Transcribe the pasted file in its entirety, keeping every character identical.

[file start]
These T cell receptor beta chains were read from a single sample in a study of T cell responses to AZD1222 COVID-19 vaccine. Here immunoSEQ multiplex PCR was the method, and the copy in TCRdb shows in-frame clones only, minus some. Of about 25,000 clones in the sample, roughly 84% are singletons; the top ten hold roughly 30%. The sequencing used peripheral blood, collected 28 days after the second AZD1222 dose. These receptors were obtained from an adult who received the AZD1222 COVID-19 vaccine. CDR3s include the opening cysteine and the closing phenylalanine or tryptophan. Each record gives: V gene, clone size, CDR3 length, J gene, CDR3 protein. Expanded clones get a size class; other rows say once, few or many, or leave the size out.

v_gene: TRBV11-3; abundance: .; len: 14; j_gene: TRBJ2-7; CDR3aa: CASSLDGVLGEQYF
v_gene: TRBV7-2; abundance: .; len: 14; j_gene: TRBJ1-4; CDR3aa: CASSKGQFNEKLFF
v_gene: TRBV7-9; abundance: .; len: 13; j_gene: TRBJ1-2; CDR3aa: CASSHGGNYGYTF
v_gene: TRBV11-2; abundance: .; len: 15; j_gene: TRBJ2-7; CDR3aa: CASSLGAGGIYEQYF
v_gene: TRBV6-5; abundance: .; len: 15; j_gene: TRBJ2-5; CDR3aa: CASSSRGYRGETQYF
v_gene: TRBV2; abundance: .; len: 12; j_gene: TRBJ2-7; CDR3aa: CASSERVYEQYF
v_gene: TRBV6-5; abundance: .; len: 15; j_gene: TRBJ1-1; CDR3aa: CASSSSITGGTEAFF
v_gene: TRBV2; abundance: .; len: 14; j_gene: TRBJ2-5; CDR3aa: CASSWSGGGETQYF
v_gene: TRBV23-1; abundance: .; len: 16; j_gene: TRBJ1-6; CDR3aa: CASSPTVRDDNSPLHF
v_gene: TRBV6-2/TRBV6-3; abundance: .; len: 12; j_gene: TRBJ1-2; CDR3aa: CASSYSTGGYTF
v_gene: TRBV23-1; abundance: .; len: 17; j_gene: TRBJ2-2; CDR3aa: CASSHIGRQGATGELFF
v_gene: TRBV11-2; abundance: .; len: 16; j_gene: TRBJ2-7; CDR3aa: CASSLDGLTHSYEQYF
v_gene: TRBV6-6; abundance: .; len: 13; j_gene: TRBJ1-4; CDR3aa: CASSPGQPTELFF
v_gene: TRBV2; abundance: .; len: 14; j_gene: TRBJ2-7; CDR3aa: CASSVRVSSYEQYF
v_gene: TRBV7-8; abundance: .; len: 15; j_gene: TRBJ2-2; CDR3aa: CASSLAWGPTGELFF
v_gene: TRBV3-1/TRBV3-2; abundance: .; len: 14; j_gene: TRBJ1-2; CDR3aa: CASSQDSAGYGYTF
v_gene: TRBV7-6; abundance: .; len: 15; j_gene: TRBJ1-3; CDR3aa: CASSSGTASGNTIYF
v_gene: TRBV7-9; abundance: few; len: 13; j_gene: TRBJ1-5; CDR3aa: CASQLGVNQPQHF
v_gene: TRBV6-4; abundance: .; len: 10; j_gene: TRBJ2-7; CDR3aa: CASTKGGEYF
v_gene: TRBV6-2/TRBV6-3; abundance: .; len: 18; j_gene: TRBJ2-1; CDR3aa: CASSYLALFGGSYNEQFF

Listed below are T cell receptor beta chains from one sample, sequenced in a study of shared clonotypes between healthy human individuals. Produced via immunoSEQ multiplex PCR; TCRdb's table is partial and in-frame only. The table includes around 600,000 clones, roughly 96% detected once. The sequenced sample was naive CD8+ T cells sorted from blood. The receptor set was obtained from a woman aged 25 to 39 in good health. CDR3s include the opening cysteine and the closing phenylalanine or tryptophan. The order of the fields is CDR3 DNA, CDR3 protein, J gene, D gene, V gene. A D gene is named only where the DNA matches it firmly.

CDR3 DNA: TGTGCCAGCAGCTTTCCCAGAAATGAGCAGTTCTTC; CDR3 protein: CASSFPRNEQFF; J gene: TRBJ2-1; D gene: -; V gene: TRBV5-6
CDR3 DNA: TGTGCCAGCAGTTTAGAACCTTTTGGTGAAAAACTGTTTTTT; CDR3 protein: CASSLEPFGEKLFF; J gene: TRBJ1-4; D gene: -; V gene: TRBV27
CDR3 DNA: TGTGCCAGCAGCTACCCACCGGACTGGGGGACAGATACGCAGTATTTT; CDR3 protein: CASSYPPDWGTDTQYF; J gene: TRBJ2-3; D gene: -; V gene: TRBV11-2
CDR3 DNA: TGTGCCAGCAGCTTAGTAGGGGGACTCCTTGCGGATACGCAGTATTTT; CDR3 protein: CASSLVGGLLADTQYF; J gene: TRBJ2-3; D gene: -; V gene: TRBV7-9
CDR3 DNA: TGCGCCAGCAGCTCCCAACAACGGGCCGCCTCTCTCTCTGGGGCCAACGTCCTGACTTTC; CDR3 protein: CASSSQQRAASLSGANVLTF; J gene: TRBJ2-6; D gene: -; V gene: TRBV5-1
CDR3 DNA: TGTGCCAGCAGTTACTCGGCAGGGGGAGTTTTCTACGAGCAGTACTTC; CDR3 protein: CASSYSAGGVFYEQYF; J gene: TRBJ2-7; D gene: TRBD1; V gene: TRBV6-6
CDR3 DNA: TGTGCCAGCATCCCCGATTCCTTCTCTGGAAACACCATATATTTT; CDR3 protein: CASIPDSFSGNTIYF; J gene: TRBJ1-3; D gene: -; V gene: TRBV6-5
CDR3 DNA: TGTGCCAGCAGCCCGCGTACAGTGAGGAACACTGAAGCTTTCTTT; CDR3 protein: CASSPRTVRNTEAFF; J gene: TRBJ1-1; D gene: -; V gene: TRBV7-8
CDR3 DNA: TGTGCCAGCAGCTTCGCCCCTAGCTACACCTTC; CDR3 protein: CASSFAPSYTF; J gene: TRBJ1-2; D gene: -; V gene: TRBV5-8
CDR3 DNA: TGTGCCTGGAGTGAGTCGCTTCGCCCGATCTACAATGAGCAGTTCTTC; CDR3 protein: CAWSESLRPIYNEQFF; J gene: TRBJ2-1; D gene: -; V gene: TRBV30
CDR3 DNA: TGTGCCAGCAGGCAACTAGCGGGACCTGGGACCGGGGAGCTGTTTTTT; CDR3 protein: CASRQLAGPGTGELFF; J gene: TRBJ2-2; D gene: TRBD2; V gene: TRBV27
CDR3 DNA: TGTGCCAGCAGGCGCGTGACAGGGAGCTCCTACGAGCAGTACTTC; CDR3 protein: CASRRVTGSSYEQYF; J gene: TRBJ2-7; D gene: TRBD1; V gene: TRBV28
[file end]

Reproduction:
These T cell receptor beta chains were read from a single sample in a study of T cell responses to AZD1222 COVID-19 vaccine. Here immunoSEQ multiplex PCR was the method, and the copy in TCRdb shows in-frame clones only, minus some. Of about 25,000 clones in the sample, roughly 84% are singletons; the top ten hold roughly 30%. The sequencing used peripheral blood, collected 28 days after the second AZD1222 dose. These receptors were obtained from an adult who received the AZD1222 COVID-19 vaccine. CDR3s include the opening cysteine and the closing phenylalanine or tryptophan. Each record gives: V gene, clone size, CDR3 length, J gene, CDR3 protein. Expanded clones get a size class; other rows say once, few or many, or leave the size out.

v_gene: TRBV11-3; abundance: .; len: 14; j_gene: TRBJ2-7; CDR3aa: CASSLDGVLGEQYF
v_gene: TRBV7-2; abundance: .; len: 14; j_gene: TRBJ1-4; CDR3aa: CASSKGQFNEKLFF
v_gene: TRBV7-9; abundance: .; len: 13; j_gene: TRBJ1-2; CDR3aa: CASSHGGNYGYTF
v_gene: TRBV11-2; abundance: .; len: 15; j_gene: TRBJ2-7; CDR3aa: CASSLGAGGIYEQYF
v_gene: TRBV6-5; abundance: .; len: 15; j_gene: TRBJ2-5; CDR3aa: CASSSRGYRGETQYF
v_gene: TRBV2; abundance: .; len: 12; j_gene: TRBJ2-7; CDR3aa: CASSERVYEQYF
v_gene: TRBV6-5; abundance: .; len: 15; j_gene: TRBJ1-1; CDR3aa: CASSSSITGGTEAFF
v_gene: TRBV2; abundance: .; len: 14; j_gene: TRBJ2-5; CDR3aa: CASSWSGGGETQYF
v_gene: TRBV23-1; abundance: .; len: 16; j_gene: TRBJ1-6; CDR3aa: CASSPTVRDDNSPLHF
v_gene: TRBV6-2/TRBV6-3; abundance: .; len: 12; j_gene: TRBJ1-2; CDR3aa: CASSYSTGGYTF
v_gene: TRBV23-1; abundance: .; len: 17; j_gene: TRBJ2-2; CDR3aa: CASSHIGRQGATGELFF
v_gene: TRBV11-2; abundance: .; len: 16; j_gene: TRBJ2-7; CDR3aa: CASSLDGLTHSYEQYF
v_gene: TRBV6-6; abundance: .; len: 13; j_gene: TRBJ1-4; CDR3aa: CASSPGQPTELFF
v_gene: TRBV2; abundance: .; len: 14; j_gene: TRBJ2-7; CDR3aa: CASSVRVSSYEQYF
v_gene: TRBV7-8; abundance: .; len: 15; j_gene: TRBJ2-2; CDR3aa: CASSLAWGPTGELFF
v_gene: TRBV3-1/TRBV3-2; abundance: .; len: 14; j_gene: TRBJ1-2; CDR3aa: CASSQDSAGYGYTF
v_gene: TRBV7-6; abundance: .; len: 15; j_gene: TRBJ1-3; CDR3aa: CASSSGTASGNTIYF
v_gene: TRBV7-9; abundance: few; len: 13; j_gene: TRBJ1-5; CDR3aa: CASQLGVNQPQHF
v_gene: TRBV6-4; abundance: .; len: 10; j_gene: TRBJ2-7; CDR3aa: CASTKGGEYF
v_gene: TRBV6-2/TRBV6-3; abundance: .; len: 18; j_gene: TRBJ2-1; CDR3aa: CASSYLALFGGSYNEQFF

Listed below are T cell receptor beta chains from one sample, sequenced in a study of shared clonotypes between healthy human individuals. Produced via immunoSEQ multiplex PCR; TCRdb's table is partial and in-frame only. The table includes around 600,000 clones, roughly 96% detected once. The sequenced sample was naive CD8+ T cells sorted from blood. The receptor set was obtained from a woman aged 25 to 39 in good health. CDR3s include the opening cysteine and the closing phenylalanine or tryptophan. The order of the fields is CDR3 DNA, CDR3 protein, J gene, D gene, V gene. A D gene is named only where the DNA matches it firmly.

CDR3 DNA: TGTGCCAGCAGCTTTCCCAGAAATGAGCAGTTCTTC; CDR3 protein: CASSFPRNEQFF; J gene: TRBJ2-1; D gene: -; V gene: TRBV5-6
CDR3 DNA: TGTGCCAGCAGTTTAGAACCTTTTGGTGAAAAACTGTTTTTT; CDR3 protein: CASSLEPFGEKLFF; J gene: TRBJ1-4; D gene: -; V gene: TRBV27
CDR3 DNA: TGTGCCAGCAGCTACCCACCGGACTGGGGGACAGATACGCAGTATTTT; CDR3 protein: CASSYPPDWGTDTQYF; J gene: TRBJ2-3; D gene: -; V gene: TRBV11-2
CDR3 DNA: TGTGCCAGCAGCTTAGTAGGGGGACTCCTTGCGGATACGCAGTATTTT; CDR3 protein: CASSLVGGLLADTQYF; J gene: TRBJ2-3; D gene: -; V gene: TRBV7-9
CDR3 DNA: TGCGCCAGCAGCTCCCAACAACGGGCCGCCTCTCTCTCTGGGGCCAACGTCCTGACTTTC; CDR3 protein: CASSSQQRAASLSGANVLTF; J gene: TRBJ2-6; D gene: -; V gene: TRBV5-1
CDR3 DNA: TGTGCCAGCAGTTACTCGGCAGGGGGAGTTTTCTACGAGCAGTACTTC; CDR3 protein: CASSYSAGGVFYEQYF; J gene: TRBJ2-7; D gene: TRBD1; V gene: TRBV6-6
CDR3 DNA: TGTGCCAGCATCCCCGATTCCTTCTCTGGAAACACCATATATTTT; CDR3 protein: CASIPDSFSGNTIYF; J gene: TRBJ1-3; D gene: -; V gene: TRBV6-5
CDR3 DNA: TGTGCCAGCAGCCCGCGTACAGTGAGGAACACTGAAGCTTTCTTT; CDR3 protein: CASSPRTVRNTEAFF; J gene: TRBJ1-1; D gene: -; V gene: TRBV7-8
CDR3 DNA: TGTGCCAGCAGCTTCGCCCCTAGCTACACCTTC; CDR3 protein: CASSFAPSYTF; J gene: TRBJ1-2; D gene: -; V gene: TRBV5-8
CDR3 DNA: TGTGCCTGGAGTGAGTCGCTTCGCCCGATCTACAATGAGCAGTTCTTC; CDR3 protein: CAWSESLRPIYNEQFF; J gene: TRBJ2-1; D gene: -; V gene: TRBV30
CDR3 DNA: TGTGCCAGCAGGCAACTAGCGGGACCTGGGACCGGGGAGCTGTTTTTT; CDR3 protein: CASRQLAGPGTGELFF; J gene: TRBJ2-2; D gene: TRBD2; V gene: TRBV27
CDR3 DNA: TGTGCCAGCAGGCGCGTGACAGGGAGCTCCTACGAGCAGTACTTC; CDR3 protein: CASRRVTGSSYEQYF; J gene: TRBJ2-7; D gene: TRBD1; V gene: TRBV28